MSc (Eng, Distinction) Water, Sanitation and Health Engineering, University of Leeds (2013-2014)
BEng (Hons, 1st) General Engineering (Civil Stream), Durham University (2010-2013)
Start Date: 1st October 2017
3A135 Cottrell Building
Biological & Environmental Sciences
Faculty of Natural Sciences
University of Stirling
Stirling, Scotland, FK9 4LA
The role of insect larvae for the sustainable management of faecal wastes in sub-Saharan Africa
Sustainable management of faecal sludge from pit latrines and other on-site sanitation systems in sub-Saharan Africa constitutes a serious public and environmental health challenge. This project will explore the potential role of the black soldier fly (Hermetia illucens) as a faecal sludge treatment strategy. Black soldier fly larvae have proven potential in processing large volumes of organic matter, reducing volume, pathogen load, and smell, and are already used to treat municipal organic waste around the world. Black soldier fly treatment plants also offer the opportunity to recover value from faecal sludge by harvesting products from the treatment process for use in agriculture and aquaculture, which can improve sanitation and food security simultaneously, and provide economic impetus.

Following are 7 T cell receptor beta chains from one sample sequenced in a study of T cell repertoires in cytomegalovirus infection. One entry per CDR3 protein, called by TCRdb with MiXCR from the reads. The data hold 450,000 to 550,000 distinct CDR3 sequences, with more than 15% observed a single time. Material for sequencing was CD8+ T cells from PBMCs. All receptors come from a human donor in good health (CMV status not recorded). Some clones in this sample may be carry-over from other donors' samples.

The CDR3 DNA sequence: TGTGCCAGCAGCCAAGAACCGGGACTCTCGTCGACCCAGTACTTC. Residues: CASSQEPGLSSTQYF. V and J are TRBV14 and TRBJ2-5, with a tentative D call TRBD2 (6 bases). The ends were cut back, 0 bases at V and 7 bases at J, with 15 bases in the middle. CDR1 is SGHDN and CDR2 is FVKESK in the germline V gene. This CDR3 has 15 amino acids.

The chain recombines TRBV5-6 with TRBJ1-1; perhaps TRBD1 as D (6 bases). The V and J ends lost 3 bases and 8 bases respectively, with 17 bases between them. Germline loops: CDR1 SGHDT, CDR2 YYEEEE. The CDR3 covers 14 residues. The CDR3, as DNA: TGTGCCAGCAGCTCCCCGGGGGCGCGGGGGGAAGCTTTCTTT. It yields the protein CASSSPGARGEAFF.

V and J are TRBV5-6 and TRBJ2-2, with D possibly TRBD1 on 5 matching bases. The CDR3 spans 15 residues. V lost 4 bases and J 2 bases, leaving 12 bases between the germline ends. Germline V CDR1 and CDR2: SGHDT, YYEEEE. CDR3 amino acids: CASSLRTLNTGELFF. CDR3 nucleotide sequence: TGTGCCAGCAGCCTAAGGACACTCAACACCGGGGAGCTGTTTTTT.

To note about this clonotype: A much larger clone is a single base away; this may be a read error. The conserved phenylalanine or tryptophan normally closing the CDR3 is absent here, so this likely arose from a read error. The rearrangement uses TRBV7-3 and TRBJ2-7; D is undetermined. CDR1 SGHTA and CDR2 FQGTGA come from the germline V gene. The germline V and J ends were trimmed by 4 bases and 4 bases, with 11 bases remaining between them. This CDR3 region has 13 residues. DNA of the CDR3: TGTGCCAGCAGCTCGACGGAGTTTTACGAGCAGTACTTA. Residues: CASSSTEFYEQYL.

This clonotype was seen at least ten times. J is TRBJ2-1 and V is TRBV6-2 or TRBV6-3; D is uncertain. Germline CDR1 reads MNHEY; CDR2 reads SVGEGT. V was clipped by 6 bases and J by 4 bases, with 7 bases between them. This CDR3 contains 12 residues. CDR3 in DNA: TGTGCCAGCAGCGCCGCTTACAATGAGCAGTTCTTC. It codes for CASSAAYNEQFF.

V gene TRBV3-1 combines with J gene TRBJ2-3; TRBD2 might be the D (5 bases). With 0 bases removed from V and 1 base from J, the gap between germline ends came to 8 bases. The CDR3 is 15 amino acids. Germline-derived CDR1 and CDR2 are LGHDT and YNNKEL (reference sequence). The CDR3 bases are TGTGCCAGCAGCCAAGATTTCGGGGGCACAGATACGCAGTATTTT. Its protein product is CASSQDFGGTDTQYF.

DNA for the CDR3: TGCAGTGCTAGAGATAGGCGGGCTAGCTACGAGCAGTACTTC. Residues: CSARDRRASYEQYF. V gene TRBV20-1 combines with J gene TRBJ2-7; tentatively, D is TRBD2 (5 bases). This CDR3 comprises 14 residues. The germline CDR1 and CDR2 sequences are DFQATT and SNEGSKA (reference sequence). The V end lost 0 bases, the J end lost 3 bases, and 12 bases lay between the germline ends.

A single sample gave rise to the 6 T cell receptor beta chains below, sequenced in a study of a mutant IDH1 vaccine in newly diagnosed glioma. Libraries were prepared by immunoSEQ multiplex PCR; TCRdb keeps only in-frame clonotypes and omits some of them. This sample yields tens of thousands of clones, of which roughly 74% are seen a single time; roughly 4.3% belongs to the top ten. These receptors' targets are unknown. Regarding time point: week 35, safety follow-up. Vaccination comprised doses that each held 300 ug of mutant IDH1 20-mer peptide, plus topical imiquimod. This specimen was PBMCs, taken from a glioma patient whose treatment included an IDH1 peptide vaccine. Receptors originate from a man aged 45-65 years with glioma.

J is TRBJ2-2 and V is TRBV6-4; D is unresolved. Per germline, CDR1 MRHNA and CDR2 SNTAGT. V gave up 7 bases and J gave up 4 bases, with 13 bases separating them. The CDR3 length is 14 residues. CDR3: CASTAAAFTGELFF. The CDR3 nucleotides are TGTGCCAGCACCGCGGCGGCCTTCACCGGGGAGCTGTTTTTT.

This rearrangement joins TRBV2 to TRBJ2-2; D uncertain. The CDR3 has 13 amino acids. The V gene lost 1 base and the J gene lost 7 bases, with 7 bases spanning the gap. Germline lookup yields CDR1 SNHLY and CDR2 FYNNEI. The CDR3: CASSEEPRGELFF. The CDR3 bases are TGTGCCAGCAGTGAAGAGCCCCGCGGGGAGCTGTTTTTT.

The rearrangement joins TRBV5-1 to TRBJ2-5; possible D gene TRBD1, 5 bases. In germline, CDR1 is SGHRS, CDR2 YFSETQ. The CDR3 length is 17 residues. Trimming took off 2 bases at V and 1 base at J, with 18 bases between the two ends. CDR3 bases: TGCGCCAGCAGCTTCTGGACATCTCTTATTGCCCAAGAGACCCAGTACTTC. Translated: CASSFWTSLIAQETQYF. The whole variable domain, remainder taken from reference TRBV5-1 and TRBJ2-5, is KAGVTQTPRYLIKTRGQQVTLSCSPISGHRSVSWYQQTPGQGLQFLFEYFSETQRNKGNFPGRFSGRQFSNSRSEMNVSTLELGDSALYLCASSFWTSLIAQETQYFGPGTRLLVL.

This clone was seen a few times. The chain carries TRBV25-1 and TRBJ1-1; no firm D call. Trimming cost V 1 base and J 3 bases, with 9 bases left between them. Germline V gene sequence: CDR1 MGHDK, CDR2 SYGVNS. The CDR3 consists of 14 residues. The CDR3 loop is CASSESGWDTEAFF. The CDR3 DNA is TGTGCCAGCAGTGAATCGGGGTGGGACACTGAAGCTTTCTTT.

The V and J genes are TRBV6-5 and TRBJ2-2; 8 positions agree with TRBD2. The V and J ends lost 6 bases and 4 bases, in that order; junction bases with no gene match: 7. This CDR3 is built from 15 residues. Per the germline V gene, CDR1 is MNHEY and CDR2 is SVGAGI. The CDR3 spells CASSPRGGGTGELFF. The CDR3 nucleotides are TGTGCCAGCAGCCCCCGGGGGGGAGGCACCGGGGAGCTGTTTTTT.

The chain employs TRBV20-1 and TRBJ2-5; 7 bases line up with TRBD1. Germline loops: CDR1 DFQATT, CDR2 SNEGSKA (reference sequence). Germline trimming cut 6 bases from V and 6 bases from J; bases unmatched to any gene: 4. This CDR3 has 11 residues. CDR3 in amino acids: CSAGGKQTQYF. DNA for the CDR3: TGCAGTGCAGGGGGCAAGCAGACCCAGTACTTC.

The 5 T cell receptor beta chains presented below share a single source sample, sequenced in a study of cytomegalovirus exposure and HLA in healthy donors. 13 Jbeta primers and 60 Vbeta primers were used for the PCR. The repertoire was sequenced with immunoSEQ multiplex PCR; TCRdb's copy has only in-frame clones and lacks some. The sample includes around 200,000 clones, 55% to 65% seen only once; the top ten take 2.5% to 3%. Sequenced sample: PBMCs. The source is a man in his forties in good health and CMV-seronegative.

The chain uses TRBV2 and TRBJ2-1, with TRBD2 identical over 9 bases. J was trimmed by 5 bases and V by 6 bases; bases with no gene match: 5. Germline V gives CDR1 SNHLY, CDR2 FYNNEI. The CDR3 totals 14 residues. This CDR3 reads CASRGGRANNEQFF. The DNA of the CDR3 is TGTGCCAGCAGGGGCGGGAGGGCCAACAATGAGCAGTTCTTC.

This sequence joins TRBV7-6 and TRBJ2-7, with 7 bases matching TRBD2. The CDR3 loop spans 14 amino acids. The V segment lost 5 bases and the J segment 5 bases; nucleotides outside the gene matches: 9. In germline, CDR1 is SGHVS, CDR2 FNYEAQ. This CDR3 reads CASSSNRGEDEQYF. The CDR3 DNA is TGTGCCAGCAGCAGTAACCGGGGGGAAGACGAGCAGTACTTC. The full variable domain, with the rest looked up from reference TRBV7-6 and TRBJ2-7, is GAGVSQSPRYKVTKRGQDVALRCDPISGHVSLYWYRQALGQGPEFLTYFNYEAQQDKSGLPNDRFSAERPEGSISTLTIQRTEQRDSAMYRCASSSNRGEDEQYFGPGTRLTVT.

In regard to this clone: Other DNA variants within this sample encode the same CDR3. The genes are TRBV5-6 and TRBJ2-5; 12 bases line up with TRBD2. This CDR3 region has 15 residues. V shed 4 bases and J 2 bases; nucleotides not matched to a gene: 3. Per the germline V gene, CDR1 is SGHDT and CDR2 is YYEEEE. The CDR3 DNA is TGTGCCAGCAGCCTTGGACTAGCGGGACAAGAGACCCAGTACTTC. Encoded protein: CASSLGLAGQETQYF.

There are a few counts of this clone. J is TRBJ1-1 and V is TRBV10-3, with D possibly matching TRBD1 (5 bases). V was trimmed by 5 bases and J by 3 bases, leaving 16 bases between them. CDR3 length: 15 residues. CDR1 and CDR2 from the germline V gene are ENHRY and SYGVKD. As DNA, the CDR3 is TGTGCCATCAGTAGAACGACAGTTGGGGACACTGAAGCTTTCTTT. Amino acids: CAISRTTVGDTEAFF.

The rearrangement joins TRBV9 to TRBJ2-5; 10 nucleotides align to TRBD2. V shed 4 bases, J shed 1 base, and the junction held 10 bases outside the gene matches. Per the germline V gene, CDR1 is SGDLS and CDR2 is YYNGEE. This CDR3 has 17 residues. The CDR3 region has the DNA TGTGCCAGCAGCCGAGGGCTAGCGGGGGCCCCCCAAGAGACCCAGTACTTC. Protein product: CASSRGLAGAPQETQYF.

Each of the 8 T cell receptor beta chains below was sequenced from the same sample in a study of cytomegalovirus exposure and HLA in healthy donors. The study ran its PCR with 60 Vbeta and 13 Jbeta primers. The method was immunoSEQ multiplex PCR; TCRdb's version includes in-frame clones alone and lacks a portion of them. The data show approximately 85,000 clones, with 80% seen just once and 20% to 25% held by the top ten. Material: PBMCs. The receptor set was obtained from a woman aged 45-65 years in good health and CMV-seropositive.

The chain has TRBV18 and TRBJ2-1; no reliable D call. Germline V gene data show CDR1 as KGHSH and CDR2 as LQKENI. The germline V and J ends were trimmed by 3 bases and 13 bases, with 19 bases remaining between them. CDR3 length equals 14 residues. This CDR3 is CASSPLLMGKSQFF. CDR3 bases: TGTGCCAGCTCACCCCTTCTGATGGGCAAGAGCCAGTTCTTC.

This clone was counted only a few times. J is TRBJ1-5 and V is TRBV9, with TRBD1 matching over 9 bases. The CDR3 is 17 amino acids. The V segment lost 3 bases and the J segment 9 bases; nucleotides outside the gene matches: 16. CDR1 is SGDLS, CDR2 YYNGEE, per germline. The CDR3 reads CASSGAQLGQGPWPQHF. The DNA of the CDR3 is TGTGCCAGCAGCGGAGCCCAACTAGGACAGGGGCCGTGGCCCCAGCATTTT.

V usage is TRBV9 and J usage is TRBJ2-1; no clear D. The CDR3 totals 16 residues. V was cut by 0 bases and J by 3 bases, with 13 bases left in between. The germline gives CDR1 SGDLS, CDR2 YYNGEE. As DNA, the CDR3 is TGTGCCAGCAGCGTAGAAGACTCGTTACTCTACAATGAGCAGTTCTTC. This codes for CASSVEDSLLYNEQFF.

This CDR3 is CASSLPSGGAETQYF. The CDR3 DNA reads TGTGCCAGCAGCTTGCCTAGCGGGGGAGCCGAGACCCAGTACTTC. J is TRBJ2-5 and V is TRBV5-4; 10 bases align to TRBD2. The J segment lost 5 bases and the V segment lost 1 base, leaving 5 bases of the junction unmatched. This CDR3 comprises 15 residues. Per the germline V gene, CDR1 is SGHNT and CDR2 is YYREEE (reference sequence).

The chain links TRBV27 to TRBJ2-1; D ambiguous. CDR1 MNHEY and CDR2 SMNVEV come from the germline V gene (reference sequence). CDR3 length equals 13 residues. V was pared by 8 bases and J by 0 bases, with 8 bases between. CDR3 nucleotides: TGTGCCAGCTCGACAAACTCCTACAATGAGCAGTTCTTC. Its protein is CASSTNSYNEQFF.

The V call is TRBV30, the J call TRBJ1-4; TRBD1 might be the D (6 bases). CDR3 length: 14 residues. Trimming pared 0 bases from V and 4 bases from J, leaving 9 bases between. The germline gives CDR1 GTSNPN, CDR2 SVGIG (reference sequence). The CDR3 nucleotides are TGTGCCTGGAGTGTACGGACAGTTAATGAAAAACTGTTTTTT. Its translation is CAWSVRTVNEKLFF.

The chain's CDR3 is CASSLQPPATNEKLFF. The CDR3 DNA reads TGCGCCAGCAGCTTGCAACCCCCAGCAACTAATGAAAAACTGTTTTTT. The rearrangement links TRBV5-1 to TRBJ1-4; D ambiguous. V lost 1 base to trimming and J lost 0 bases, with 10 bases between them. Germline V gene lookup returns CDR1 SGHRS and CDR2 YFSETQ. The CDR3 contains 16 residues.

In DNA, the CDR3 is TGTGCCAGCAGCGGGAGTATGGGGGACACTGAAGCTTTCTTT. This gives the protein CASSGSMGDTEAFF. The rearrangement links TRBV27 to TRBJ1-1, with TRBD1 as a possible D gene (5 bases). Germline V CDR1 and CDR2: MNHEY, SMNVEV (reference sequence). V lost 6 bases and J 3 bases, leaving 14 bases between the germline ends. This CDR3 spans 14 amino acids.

More details on my background and work experience can be found on my LinkedIn page:
The PhD is funded by NERC via the IAPETUS Doctoral Training Partnership. My host institutions are The University of Stirling and Durham University.